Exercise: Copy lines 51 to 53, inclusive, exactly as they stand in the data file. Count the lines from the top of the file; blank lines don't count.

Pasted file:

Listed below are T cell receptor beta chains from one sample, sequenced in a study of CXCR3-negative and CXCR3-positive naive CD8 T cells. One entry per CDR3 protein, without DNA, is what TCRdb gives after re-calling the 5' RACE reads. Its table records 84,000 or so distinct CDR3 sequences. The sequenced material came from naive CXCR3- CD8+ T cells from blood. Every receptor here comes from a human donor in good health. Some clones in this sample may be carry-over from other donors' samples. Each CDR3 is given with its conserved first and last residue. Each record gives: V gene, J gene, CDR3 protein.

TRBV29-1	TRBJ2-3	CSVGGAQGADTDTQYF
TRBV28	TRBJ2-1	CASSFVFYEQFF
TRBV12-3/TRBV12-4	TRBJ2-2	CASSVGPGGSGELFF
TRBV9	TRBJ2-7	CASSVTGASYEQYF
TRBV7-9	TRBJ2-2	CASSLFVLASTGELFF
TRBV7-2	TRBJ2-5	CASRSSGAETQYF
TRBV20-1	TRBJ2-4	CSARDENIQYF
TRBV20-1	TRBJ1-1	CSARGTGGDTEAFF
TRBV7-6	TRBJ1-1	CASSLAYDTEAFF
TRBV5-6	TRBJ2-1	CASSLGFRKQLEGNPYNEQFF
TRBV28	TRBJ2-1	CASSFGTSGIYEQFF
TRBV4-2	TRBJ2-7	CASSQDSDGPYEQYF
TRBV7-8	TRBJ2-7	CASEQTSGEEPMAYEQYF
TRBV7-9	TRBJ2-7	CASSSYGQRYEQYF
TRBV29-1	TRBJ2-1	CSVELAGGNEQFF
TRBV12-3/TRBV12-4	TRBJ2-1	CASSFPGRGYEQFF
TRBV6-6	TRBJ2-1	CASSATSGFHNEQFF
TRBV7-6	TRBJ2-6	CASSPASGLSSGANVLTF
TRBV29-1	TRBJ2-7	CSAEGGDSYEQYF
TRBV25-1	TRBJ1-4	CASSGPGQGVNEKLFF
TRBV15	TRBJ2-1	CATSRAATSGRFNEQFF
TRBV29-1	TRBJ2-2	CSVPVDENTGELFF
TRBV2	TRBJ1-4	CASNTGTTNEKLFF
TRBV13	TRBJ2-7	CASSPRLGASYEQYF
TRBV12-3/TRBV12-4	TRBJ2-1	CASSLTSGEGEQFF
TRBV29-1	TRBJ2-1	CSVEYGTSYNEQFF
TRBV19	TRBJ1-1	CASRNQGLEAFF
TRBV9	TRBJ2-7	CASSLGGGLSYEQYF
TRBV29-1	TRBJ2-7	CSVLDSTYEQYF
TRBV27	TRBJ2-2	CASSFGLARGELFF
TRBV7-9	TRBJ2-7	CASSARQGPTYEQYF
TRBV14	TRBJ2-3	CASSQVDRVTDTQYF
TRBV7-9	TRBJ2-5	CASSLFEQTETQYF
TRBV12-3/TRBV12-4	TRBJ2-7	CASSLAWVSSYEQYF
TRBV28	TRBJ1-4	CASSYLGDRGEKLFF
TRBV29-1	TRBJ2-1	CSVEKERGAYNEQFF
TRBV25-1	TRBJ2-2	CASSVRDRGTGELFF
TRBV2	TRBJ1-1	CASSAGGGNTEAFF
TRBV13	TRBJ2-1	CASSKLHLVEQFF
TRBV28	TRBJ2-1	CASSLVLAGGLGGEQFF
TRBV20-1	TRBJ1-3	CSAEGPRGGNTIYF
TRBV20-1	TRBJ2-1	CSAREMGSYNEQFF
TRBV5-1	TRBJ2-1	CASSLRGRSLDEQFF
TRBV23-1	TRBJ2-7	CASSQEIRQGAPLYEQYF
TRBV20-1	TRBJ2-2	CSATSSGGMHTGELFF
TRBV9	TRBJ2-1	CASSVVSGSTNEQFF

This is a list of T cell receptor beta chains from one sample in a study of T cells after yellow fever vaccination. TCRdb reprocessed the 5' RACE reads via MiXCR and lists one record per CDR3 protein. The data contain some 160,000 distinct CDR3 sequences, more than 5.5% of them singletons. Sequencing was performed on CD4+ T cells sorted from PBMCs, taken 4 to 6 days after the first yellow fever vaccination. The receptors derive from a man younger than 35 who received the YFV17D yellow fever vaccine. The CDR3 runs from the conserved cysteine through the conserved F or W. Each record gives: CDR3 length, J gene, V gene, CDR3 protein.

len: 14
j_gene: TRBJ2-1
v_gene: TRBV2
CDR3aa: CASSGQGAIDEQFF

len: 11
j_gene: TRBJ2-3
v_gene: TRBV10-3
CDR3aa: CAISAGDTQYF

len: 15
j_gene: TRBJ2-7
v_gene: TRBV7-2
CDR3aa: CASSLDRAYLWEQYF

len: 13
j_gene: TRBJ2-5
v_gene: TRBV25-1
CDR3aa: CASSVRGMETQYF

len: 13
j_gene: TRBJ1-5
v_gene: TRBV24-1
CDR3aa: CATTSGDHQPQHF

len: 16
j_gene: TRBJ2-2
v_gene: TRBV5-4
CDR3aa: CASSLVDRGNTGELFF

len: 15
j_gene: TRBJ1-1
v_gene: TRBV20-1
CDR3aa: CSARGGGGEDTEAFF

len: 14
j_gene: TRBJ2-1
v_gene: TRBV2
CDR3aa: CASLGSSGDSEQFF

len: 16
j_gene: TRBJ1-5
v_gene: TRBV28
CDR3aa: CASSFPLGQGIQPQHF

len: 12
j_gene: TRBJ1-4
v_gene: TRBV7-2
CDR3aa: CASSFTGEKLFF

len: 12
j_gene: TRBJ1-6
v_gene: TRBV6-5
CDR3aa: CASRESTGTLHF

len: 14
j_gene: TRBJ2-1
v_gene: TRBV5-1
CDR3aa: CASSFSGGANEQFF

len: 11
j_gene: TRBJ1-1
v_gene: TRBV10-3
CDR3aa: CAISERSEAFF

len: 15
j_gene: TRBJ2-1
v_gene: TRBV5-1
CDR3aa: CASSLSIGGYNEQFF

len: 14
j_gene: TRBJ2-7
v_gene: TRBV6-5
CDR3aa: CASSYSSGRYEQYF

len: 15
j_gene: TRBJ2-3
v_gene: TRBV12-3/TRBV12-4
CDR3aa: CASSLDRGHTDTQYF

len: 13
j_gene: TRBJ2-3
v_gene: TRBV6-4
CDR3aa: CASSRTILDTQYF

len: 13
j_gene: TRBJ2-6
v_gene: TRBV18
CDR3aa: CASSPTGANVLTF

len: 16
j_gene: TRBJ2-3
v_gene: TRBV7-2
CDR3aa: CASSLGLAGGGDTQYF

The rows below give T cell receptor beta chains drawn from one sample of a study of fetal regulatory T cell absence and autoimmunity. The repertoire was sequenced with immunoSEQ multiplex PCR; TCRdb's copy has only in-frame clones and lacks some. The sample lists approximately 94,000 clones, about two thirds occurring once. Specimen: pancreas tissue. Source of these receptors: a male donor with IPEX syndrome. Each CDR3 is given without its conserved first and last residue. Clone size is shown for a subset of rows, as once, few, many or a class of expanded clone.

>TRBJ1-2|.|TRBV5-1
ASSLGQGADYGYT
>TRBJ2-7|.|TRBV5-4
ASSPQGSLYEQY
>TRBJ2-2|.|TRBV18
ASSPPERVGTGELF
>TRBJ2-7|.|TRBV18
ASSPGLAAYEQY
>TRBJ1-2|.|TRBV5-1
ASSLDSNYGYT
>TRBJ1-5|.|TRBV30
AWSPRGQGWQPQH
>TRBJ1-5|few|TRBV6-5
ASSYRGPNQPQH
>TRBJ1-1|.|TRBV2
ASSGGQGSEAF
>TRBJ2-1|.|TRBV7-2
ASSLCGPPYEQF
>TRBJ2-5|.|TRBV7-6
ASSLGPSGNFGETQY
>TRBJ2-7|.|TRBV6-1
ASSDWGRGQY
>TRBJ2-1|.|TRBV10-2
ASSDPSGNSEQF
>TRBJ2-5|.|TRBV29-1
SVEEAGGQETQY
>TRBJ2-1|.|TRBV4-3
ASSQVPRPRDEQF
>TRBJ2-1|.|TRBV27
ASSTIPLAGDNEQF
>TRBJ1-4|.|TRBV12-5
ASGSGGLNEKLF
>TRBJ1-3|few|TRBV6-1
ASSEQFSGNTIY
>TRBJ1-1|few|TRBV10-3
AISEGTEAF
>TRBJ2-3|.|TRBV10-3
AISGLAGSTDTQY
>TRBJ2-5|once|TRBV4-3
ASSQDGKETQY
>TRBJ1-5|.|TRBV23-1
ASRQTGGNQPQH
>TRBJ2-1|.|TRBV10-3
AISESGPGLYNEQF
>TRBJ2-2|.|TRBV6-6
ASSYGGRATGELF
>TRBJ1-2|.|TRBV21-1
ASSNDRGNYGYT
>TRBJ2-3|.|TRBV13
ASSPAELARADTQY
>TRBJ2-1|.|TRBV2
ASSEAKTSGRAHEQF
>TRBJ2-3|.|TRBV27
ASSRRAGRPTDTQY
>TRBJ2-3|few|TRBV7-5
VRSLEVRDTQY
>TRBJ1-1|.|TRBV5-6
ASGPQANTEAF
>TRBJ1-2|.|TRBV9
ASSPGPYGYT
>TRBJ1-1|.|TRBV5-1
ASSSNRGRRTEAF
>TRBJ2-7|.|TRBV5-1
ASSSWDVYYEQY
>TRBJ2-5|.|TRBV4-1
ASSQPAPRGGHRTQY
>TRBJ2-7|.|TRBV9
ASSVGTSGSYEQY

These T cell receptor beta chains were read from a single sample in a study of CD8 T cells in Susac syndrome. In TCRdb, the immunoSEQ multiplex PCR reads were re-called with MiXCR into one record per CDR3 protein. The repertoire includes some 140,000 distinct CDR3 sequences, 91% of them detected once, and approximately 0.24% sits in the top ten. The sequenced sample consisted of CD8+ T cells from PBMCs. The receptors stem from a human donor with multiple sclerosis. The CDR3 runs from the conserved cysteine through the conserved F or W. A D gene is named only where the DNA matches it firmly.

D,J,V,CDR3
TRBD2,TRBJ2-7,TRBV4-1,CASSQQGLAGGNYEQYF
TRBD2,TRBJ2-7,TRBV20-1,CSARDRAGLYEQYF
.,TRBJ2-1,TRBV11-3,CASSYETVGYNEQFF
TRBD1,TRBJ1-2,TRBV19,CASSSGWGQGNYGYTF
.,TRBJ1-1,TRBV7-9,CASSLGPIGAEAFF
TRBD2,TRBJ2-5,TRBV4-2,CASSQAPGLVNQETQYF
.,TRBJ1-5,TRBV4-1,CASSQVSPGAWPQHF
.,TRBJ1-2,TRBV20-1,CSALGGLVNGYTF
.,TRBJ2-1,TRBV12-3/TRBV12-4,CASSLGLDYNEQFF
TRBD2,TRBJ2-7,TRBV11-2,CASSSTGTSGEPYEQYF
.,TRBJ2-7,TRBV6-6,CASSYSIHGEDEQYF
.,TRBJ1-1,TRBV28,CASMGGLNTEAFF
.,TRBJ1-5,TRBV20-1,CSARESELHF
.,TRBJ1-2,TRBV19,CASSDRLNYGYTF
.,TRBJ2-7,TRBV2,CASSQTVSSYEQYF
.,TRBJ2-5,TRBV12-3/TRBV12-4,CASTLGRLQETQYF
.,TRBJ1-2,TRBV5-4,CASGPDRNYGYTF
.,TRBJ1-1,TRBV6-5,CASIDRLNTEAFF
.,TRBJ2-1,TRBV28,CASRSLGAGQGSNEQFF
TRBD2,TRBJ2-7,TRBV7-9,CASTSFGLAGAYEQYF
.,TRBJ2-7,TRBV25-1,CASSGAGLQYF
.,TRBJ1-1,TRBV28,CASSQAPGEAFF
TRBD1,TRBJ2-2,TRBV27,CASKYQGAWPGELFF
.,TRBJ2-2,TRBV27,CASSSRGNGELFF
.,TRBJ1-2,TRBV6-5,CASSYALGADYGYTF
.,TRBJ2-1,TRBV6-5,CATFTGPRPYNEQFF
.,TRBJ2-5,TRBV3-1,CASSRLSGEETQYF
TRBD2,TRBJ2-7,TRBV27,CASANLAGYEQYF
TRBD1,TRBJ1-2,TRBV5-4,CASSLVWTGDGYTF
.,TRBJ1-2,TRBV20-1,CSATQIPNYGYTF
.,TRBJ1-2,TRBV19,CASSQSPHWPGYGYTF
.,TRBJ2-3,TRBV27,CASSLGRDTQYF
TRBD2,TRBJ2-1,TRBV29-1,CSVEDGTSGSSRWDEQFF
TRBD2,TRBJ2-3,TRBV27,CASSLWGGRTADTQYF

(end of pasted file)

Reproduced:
v_gene: TRBV2
CDR3aa: CASSGQGAIDEQFF

len: 11